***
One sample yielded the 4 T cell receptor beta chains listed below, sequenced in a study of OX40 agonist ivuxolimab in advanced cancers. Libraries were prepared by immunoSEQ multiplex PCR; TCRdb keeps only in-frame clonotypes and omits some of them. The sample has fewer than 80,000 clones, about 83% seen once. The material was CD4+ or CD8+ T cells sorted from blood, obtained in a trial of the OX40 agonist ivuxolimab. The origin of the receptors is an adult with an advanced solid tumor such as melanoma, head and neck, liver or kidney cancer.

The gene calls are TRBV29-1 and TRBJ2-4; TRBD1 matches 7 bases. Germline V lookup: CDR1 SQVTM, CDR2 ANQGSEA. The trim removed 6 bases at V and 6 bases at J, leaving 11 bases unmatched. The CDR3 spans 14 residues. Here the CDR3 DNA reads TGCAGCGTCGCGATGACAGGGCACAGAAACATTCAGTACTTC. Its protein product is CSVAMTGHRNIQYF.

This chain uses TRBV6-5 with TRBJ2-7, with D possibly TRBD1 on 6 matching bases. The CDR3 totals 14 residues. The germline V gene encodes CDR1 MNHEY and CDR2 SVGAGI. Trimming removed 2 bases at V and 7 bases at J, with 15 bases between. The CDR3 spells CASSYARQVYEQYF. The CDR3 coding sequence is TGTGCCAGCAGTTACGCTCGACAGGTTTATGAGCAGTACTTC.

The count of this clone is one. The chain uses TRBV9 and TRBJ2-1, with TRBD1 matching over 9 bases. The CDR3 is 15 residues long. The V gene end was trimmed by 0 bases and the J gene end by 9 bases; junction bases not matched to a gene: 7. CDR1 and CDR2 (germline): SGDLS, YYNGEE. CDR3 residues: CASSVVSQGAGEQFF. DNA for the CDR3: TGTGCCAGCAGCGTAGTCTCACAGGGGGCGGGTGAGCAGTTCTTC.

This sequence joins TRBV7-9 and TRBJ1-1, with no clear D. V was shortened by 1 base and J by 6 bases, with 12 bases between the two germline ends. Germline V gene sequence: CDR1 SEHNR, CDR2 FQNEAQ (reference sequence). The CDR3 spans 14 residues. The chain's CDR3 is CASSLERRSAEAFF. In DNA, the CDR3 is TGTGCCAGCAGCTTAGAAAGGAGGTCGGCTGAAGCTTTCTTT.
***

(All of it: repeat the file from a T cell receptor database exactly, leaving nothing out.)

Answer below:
One sample yielded the 4 T cell receptor beta chains listed below, sequenced in a study of OX40 agonist ivuxolimab in advanced cancers. Libraries were prepared by immunoSEQ multiplex PCR; TCRdb keeps only in-frame clonotypes and omits some of them. The sample has fewer than 80,000 clones, about 83% seen once. The material was CD4+ or CD8+ T cells sorted from blood, obtained in a trial of the OX40 agonist ivuxolimab. The origin of the receptors is an adult with an advanced solid tumor such as melanoma, head and neck, liver or kidney cancer.

The gene calls are TRBV29-1 and TRBJ2-4; TRBD1 matches 7 bases. Germline V lookup: CDR1 SQVTM, CDR2 ANQGSEA. The trim removed 6 bases at V and 6 bases at J, leaving 11 bases unmatched. The CDR3 spans 14 residues. Here the CDR3 DNA reads TGCAGCGTCGCGATGACAGGGCACAGAAACATTCAGTACTTC. Its protein product is CSVAMTGHRNIQYF.

This chain uses TRBV6-5 with TRBJ2-7, with D possibly TRBD1 on 6 matching bases. The CDR3 totals 14 residues. The germline V gene encodes CDR1 MNHEY and CDR2 SVGAGI. Trimming removed 2 bases at V and 7 bases at J, with 15 bases between. The CDR3 spells CASSYARQVYEQYF. The CDR3 coding sequence is TGTGCCAGCAGTTACGCTCGACAGGTTTATGAGCAGTACTTC.

The count of this clone is one. The chain uses TRBV9 and TRBJ2-1, with TRBD1 matching over 9 bases. The CDR3 is 15 residues long. The V gene end was trimmed by 0 bases and the J gene end by 9 bases; junction bases not matched to a gene: 7. CDR1 and CDR2 (germline): SGDLS, YYNGEE. CDR3 residues: CASSVVSQGAGEQFF. DNA for the CDR3: TGTGCCAGCAGCGTAGTCTCACAGGGGGCGGGTGAGCAGTTCTTC.

This sequence joins TRBV7-9 and TRBJ1-1, with no clear D. V was shortened by 1 base and J by 6 bases, with 12 bases between the two germline ends. Germline V gene sequence: CDR1 SEHNR, CDR2 FQNEAQ (reference sequence). The CDR3 spans 14 residues. The chain's CDR3 is CASSLERRSAEAFF. In DNA, the CDR3 is TGTGCCAGCAGCTTAGAAAGGAGGTCGGCTGAAGCTTTCTTT.